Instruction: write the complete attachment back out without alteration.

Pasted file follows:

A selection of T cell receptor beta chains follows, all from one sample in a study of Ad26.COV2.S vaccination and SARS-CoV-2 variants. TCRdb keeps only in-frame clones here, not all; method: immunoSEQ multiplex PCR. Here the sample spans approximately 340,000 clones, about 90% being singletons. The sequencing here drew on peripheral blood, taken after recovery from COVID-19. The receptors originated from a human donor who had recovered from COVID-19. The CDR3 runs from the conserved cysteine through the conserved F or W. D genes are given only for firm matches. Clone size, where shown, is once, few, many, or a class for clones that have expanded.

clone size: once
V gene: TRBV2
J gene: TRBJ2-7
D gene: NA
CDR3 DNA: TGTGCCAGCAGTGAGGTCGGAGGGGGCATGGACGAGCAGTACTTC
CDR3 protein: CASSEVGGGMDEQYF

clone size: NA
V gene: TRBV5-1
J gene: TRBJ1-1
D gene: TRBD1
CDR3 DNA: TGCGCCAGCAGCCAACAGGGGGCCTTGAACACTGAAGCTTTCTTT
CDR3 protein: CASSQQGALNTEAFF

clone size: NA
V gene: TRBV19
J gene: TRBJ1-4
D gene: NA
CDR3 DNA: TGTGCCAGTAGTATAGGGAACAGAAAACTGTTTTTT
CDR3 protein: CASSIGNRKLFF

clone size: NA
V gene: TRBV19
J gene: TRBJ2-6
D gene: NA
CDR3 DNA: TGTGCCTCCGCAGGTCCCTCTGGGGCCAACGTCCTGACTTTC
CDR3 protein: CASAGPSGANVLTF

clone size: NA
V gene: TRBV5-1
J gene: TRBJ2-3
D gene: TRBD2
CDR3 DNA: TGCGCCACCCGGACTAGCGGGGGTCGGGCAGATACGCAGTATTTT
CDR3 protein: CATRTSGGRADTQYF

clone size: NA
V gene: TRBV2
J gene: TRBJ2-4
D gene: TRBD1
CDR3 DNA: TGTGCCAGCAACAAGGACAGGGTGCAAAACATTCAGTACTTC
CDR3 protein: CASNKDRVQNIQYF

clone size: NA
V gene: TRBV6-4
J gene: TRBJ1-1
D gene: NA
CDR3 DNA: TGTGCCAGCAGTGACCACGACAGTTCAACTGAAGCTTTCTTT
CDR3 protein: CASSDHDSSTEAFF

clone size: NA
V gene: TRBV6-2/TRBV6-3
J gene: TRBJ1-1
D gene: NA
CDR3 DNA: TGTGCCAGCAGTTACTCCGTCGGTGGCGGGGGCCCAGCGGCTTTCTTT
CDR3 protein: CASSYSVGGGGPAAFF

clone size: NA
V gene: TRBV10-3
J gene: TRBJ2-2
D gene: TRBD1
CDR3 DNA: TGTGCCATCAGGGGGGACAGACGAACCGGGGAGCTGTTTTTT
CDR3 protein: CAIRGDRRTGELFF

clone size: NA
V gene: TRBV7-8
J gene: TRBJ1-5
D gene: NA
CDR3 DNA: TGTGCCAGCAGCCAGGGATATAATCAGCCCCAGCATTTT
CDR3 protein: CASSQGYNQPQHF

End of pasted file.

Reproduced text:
A selection of T cell receptor beta chains follows, all from one sample in a study of Ad26.COV2.S vaccination and SARS-CoV-2 variants. TCRdb keeps only in-frame clones here, not all; method: immunoSEQ multiplex PCR. Here the sample spans approximately 340,000 clones, about 90% being singletons. The sequencing here drew on peripheral blood, taken after recovery from COVID-19. The receptors originated from a human donor who had recovered from COVID-19. The CDR3 runs from the conserved cysteine through the conserved F or W. D genes are given only for firm matches. Clone size, where shown, is once, few, many, or a class for clones that have expanded.

clone size: once
V gene: TRBV2
J gene: TRBJ2-7
D gene: NA
CDR3 DNA: TGTGCCAGCAGTGAGGTCGGAGGGGGCATGGACGAGCAGTACTTC
CDR3 protein: CASSEVGGGMDEQYF

clone size: NA
V gene: TRBV5-1
J gene: TRBJ1-1
D gene: TRBD1
CDR3 DNA: TGCGCCAGCAGCCAACAGGGGGCCTTGAACACTGAAGCTTTCTTT
CDR3 protein: CASSQQGALNTEAFF

clone size: NA
V gene: TRBV19
J gene: TRBJ1-4
D gene: NA
CDR3 DNA: TGTGCCAGTAGTATAGGGAACAGAAAACTGTTTTTT
CDR3 protein: CASSIGNRKLFF

clone size: NA
V gene: TRBV19
J gene: TRBJ2-6
D gene: NA
CDR3 DNA: TGTGCCTCCGCAGGTCCCTCTGGGGCCAACGTCCTGACTTTC
CDR3 protein: CASAGPSGANVLTF

clone size: NA
V gene: TRBV5-1
J gene: TRBJ2-3
D gene: TRBD2
CDR3 DNA: TGCGCCACCCGGACTAGCGGGGGTCGGGCAGATACGCAGTATTTT
CDR3 protein: CATRTSGGRADTQYF

clone size: NA
V gene: TRBV2
J gene: TRBJ2-4
D gene: TRBD1
CDR3 DNA: TGTGCCAGCAACAAGGACAGGGTGCAAAACATTCAGTACTTC
CDR3 protein: CASNKDRVQNIQYF

clone size: NA
V gene: TRBV6-4
J gene: TRBJ1-1
D gene: NA
CDR3 DNA: TGTGCCAGCAGTGACCACGACAGTTCAACTGAAGCTTTCTTT
CDR3 protein: CASSDHDSSTEAFF

clone size: NA
V gene: TRBV6-2/TRBV6-3
J gene: TRBJ1-1
D gene: NA
CDR3 DNA: TGTGCCAGCAGTTACTCCGTCGGTGGCGGGGGCCCAGCGGCTTTCTTT
CDR3 protein: CASSYSVGGGGPAAFF

clone size: NA
V gene: TRBV10-3
J gene: TRBJ2-2
D gene: TRBD1
CDR3 DNA: TGTGCCATCAGGGGGGACAGACGAACCGGGGAGCTGTTTTTT
CDR3 protein: CAIRGDRRTGELFF

clone size: NA
V gene: TRBV7-8
J gene: TRBJ1-5
D gene: NA
CDR3 DNA: TGTGCCAGCAGCCAGGGATATAATCAGCCCCAGCATTTT
CDR3 protein: CASSQGYNQPQHF